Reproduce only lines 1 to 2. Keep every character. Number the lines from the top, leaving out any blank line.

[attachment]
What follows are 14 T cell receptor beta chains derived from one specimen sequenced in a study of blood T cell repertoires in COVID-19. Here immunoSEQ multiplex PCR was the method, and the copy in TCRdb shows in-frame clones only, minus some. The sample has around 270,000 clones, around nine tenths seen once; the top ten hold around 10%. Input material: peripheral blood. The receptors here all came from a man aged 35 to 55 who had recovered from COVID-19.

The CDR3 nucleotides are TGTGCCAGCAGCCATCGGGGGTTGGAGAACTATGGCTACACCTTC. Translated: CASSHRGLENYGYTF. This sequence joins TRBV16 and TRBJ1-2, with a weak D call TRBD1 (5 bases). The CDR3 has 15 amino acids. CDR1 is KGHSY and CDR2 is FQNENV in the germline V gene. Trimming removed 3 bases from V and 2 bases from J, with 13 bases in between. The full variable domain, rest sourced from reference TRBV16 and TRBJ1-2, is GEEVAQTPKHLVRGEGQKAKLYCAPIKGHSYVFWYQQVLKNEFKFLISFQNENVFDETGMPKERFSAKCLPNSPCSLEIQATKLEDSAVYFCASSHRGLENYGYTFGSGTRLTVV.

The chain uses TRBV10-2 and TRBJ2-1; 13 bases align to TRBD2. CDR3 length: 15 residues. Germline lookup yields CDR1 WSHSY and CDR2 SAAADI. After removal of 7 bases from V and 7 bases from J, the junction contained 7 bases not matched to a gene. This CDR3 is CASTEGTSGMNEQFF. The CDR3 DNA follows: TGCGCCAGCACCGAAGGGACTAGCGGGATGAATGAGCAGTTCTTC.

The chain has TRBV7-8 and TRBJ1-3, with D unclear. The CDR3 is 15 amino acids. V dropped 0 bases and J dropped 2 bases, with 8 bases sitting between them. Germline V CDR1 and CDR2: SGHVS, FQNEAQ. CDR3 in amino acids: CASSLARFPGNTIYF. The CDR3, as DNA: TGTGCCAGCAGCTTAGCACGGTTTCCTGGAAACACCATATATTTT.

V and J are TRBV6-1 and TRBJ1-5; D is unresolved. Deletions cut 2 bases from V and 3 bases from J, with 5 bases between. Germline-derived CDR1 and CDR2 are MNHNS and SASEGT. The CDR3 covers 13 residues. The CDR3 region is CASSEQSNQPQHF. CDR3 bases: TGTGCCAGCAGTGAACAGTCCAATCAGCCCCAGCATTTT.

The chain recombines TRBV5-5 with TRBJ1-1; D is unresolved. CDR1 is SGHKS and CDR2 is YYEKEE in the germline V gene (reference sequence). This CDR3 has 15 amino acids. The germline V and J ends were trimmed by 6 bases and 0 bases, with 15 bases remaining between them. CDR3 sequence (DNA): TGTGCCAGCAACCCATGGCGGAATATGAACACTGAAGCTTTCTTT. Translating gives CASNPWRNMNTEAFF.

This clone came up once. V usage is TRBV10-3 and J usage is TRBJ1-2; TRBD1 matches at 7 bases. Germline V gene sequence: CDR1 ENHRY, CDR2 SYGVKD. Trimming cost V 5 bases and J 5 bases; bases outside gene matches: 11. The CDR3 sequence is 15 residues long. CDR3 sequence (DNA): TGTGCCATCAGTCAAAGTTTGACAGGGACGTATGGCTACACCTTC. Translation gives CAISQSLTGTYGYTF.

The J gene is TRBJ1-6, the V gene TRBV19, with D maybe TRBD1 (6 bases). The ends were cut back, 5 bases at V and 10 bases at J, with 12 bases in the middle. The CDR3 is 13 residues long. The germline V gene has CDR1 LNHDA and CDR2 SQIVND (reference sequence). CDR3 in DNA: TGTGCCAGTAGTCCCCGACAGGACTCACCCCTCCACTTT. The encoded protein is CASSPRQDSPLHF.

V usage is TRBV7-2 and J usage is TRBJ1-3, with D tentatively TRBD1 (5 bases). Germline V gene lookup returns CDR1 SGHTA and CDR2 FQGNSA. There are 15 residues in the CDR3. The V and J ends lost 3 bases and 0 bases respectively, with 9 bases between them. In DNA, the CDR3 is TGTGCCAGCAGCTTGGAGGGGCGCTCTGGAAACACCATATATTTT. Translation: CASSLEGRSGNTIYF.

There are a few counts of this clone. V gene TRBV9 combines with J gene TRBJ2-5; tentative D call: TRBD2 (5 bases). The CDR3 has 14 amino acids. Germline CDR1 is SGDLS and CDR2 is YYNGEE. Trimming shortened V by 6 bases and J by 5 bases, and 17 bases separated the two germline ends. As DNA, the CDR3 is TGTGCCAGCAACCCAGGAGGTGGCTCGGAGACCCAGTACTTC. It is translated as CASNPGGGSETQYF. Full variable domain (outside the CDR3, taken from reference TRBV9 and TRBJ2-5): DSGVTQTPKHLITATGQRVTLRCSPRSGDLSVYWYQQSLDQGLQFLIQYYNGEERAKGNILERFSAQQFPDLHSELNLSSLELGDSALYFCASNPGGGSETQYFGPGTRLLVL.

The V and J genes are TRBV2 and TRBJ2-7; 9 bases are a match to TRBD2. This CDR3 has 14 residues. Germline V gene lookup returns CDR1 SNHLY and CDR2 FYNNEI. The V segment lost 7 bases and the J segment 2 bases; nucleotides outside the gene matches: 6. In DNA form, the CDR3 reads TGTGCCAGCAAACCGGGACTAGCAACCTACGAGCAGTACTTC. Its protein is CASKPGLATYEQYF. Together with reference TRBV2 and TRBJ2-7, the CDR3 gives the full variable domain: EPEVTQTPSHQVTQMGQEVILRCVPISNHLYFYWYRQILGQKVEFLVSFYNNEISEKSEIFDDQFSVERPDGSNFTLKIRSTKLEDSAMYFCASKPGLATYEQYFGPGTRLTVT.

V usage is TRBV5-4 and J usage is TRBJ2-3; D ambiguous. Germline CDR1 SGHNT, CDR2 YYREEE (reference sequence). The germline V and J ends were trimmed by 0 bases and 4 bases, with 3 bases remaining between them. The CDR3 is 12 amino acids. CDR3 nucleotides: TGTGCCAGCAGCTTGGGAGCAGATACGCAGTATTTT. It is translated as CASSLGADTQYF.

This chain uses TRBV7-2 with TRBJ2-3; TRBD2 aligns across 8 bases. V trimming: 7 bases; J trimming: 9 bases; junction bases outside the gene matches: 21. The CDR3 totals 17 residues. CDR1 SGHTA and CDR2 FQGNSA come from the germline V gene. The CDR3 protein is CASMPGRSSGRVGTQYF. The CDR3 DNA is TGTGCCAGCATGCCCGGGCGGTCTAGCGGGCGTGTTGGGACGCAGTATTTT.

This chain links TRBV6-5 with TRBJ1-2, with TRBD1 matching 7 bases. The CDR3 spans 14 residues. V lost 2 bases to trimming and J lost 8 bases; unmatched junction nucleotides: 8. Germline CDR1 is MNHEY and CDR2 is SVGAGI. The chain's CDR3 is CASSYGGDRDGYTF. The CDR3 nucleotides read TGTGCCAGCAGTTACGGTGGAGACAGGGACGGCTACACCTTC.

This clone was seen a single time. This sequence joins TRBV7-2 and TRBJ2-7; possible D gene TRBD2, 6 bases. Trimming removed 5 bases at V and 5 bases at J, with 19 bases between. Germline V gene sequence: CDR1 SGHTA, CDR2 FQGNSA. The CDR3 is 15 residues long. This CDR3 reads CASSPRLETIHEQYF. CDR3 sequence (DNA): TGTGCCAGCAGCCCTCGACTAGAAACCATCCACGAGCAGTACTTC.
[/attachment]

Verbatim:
What follows are 14 T cell receptor beta chains derived from one specimen sequenced in a study of blood T cell repertoires in COVID-19. Here immunoSEQ multiplex PCR was the method, and the copy in TCRdb shows in-frame clones only, minus some. The sample has around 270,000 clones, around nine tenths seen once; the top ten hold around 10%. Input material: peripheral blood. The receptors here all came from a man aged 35 to 55 who had recovered from COVID-19.

The CDR3 nucleotides are TGTGCCAGCAGCCATCGGGGGTTGGAGAACTATGGCTACACCTTC. Translated: CASSHRGLENYGYTF. This sequence joins TRBV16 and TRBJ1-2, with a weak D call TRBD1 (5 bases). The CDR3 has 15 amino acids. CDR1 is KGHSY and CDR2 is FQNENV in the germline V gene. Trimming removed 3 bases from V and 2 bases from J, with 13 bases in between. The full variable domain, rest sourced from reference TRBV16 and TRBJ1-2, is GEEVAQTPKHLVRGEGQKAKLYCAPIKGHSYVFWYQQVLKNEFKFLISFQNENVFDETGMPKERFSAKCLPNSPCSLEIQATKLEDSAVYFCASSHRGLENYGYTFGSGTRLTVV.